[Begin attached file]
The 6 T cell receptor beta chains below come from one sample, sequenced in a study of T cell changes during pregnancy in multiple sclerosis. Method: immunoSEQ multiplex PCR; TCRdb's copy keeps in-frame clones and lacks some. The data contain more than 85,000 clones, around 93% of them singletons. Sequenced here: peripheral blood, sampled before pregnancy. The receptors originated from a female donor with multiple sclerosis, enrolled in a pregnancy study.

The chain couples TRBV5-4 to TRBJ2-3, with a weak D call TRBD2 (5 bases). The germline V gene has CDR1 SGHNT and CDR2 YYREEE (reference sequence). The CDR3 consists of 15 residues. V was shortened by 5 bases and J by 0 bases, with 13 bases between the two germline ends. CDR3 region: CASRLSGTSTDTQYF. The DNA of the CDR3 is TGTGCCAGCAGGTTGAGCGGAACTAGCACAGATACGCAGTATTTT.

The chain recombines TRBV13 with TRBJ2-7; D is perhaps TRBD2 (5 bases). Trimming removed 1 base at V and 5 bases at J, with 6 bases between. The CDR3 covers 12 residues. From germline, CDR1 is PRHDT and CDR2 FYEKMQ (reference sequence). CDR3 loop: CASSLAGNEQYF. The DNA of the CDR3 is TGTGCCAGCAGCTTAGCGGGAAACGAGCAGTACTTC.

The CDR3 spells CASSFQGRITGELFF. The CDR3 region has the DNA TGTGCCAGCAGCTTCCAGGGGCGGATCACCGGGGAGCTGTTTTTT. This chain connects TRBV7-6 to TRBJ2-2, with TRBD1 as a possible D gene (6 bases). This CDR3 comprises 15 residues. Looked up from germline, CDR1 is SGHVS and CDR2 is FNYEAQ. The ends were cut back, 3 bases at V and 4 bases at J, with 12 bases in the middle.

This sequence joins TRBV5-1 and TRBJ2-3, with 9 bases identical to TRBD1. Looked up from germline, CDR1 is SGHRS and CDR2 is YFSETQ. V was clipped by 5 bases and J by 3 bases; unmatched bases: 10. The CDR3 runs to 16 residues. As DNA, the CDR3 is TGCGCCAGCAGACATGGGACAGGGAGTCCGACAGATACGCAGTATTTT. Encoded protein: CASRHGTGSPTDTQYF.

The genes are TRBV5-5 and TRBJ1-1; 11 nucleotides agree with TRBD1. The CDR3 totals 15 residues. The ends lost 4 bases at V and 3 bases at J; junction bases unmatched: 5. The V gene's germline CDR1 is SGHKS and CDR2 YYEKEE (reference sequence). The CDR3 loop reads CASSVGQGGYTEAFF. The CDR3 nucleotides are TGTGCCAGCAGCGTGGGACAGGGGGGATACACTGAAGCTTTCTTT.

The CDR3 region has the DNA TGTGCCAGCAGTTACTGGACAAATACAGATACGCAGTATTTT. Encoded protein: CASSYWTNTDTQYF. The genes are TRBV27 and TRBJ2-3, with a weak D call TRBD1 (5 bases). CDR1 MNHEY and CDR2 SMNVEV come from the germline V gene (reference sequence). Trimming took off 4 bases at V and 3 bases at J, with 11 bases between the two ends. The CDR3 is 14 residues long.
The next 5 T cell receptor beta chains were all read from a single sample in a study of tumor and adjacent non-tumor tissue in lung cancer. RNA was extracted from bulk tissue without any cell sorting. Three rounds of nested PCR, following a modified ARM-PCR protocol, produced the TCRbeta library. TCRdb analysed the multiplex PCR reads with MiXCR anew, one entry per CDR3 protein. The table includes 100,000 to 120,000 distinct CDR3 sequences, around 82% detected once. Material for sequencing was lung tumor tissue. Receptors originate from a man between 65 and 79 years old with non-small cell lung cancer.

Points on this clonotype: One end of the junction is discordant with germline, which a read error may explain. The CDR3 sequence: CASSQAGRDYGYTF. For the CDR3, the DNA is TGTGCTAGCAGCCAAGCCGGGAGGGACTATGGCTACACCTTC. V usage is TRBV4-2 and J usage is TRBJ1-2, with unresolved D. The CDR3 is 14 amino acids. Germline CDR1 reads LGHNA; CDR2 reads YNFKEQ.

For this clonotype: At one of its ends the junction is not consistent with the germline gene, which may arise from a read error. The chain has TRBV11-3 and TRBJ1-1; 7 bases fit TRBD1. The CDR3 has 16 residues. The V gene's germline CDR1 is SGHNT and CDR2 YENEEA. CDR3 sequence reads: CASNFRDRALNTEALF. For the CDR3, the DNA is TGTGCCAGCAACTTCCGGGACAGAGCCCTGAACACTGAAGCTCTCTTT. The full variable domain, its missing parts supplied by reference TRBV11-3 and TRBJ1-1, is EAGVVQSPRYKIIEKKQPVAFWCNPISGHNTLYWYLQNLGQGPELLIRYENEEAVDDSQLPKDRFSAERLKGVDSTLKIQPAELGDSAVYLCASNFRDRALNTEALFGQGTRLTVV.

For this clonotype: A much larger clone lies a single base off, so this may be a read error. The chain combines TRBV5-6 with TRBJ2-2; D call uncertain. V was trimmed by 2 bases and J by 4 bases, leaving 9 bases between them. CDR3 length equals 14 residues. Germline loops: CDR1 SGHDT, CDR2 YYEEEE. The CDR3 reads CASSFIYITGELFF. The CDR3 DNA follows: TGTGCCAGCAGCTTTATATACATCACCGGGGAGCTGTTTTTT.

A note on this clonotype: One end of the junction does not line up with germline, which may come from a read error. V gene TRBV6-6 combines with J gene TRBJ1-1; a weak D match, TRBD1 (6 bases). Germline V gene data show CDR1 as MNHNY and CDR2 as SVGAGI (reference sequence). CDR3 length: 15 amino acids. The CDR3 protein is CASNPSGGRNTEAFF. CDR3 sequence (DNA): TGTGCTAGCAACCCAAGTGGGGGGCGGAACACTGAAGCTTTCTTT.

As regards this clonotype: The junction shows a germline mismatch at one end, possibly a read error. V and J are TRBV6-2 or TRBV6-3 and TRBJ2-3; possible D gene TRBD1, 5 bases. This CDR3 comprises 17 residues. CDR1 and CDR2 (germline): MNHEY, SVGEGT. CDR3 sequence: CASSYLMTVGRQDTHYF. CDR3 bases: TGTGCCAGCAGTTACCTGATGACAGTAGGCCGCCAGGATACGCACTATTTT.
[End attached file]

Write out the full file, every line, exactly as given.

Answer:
The 6 T cell receptor beta chains below come from one sample, sequenced in a study of T cell changes during pregnancy in multiple sclerosis. Method: immunoSEQ multiplex PCR; TCRdb's copy keeps in-frame clones and lacks some. The data contain more than 85,000 clones, around 93% of them singletons. Sequenced here: peripheral blood, sampled before pregnancy. The receptors originated from a female donor with multiple sclerosis, enrolled in a pregnancy study.

The chain couples TRBV5-4 to TRBJ2-3, with a weak D call TRBD2 (5 bases). The germline V gene has CDR1 SGHNT and CDR2 YYREEE (reference sequence). The CDR3 consists of 15 residues. V was shortened by 5 bases and J by 0 bases, with 13 bases between the two germline ends. CDR3 region: CASRLSGTSTDTQYF. The DNA of the CDR3 is TGTGCCAGCAGGTTGAGCGGAACTAGCACAGATACGCAGTATTTT.

The chain recombines TRBV13 with TRBJ2-7; D is perhaps TRBD2 (5 bases). Trimming removed 1 base at V and 5 bases at J, with 6 bases between. The CDR3 covers 12 residues. From germline, CDR1 is PRHDT and CDR2 FYEKMQ (reference sequence). CDR3 loop: CASSLAGNEQYF. The DNA of the CDR3 is TGTGCCAGCAGCTTAGCGGGAAACGAGCAGTACTTC.

The CDR3 spells CASSFQGRITGELFF. The CDR3 region has the DNA TGTGCCAGCAGCTTCCAGGGGCGGATCACCGGGGAGCTGTTTTTT. This chain connects TRBV7-6 to TRBJ2-2, with TRBD1 as a possible D gene (6 bases). This CDR3 comprises 15 residues. Looked up from germline, CDR1 is SGHVS and CDR2 is FNYEAQ. The ends were cut back, 3 bases at V and 4 bases at J, with 12 bases in the middle.

This sequence joins TRBV5-1 and TRBJ2-3, with 9 bases identical to TRBD1. Looked up from germline, CDR1 is SGHRS and CDR2 is YFSETQ. V was clipped by 5 bases and J by 3 bases; unmatched bases: 10. The CDR3 runs to 16 residues. As DNA, the CDR3 is TGCGCCAGCAGACATGGGACAGGGAGTCCGACAGATACGCAGTATTTT. Encoded protein: CASRHGTGSPTDTQYF.

The genes are TRBV5-5 and TRBJ1-1; 11 nucleotides agree with TRBD1. The CDR3 totals 15 residues. The ends lost 4 bases at V and 3 bases at J; junction bases unmatched: 5. The V gene's germline CDR1 is SGHKS and CDR2 YYEKEE (reference sequence). The CDR3 loop reads CASSVGQGGYTEAFF. The CDR3 nucleotides are TGTGCCAGCAGCGTGGGACAGGGGGGATACACTGAAGCTTTCTTT.

The CDR3 region has the DNA TGTGCCAGCAGTTACTGGACAAATACAGATACGCAGTATTTT. Encoded protein: CASSYWTNTDTQYF. The genes are TRBV27 and TRBJ2-3, with a weak D call TRBD1 (5 bases). CDR1 MNHEY and CDR2 SMNVEV come from the germline V gene (reference sequence). Trimming took off 4 bases at V and 3 bases at J, with 11 bases between the two ends. The CDR3 is 14 residues long.
The next 5 T cell receptor beta chains were all read from a single sample in a study of tumor and adjacent non-tumor tissue in lung cancer. RNA was extracted from bulk tissue without any cell sorting. Three rounds of nested PCR, following a modified ARM-PCR protocol, produced the TCRbeta library. TCRdb analysed the multiplex PCR reads with MiXCR anew, one entry per CDR3 protein. The table includes 100,000 to 120,000 distinct CDR3 sequences, around 82% detected once. Material for sequencing was lung tumor tissue. Receptors originate from a man between 65 and 79 years old with non-small cell lung cancer.

Points on this clonotype: One end of the junction is discordant with germline, which a read error may explain. The CDR3 sequence: CASSQAGRDYGYTF. For the CDR3, the DNA is TGTGCTAGCAGCCAAGCCGGGAGGGACTATGGCTACACCTTC. V usage is TRBV4-2 and J usage is TRBJ1-2, with unresolved D. The CDR3 is 14 amino acids. Germline CDR1 reads LGHNA; CDR2 reads YNFKEQ.

For this clonotype: At one of its ends the junction is not consistent with the germline gene, which may arise from a read error. The chain has TRBV11-3 and TRBJ1-1; 7 bases fit TRBD1. The CDR3 has 16 residues. The V gene's germline CDR1 is SGHNT and CDR2 YENEEA. CDR3 sequence reads: CASNFRDRALNTEALF. For the CDR3, the DNA is TGTGCCAGCAACTTCCGGGACAGAGCCCTGAACACTGAAGCTCTCTTT. The full variable domain, its missing parts supplied by reference TRBV11-3 and TRBJ1-1, is EAGVVQSPRYKIIEKKQPVAFWCNPISGHNTLYWYLQNLGQGPELLIRYENEEAVDDSQLPKDRFSAERLKGVDSTLKIQPAELGDSAVYLCASNFRDRALNTEALFGQGTRLTVV.

For this clonotype: A much larger clone lies a single base off, so this may be a read error. The chain combines TRBV5-6 with TRBJ2-2; D call uncertain. V was trimmed by 2 bases and J by 4 bases, leaving 9 bases between them. CDR3 length equals 14 residues. Germline loops: CDR1 SGHDT, CDR2 YYEEEE. The CDR3 reads CASSFIYITGELFF. The CDR3 DNA follows: TGTGCCAGCAGCTTTATATACATCACCGGGGAGCTGTTTTTT.

A note on this clonotype: One end of the junction does not line up with germline, which may come from a read error. V gene TRBV6-6 combines with J gene TRBJ1-1; a weak D match, TRBD1 (6 bases). Germline V gene data show CDR1 as MNHNY and CDR2 as SVGAGI (reference sequence). CDR3 length: 15 amino acids. The CDR3 protein is CASNPSGGRNTEAFF. CDR3 sequence (DNA): TGTGCTAGCAACCCAAGTGGGGGGCGGAACACTGAAGCTTTCTTT.

As regards this clonotype: The junction shows a germline mismatch at one end, possibly a read error. V and J are TRBV6-2 or TRBV6-3 and TRBJ2-3; possible D gene TRBD1, 5 bases. This CDR3 comprises 17 residues. CDR1 and CDR2 (germline): MNHEY, SVGEGT. CDR3 sequence: CASSYLMTVGRQDTHYF. CDR3 bases: TGTGCCAGCAGTTACCTGATGACAGTAGGCCGCCAGGATACGCACTATTTT.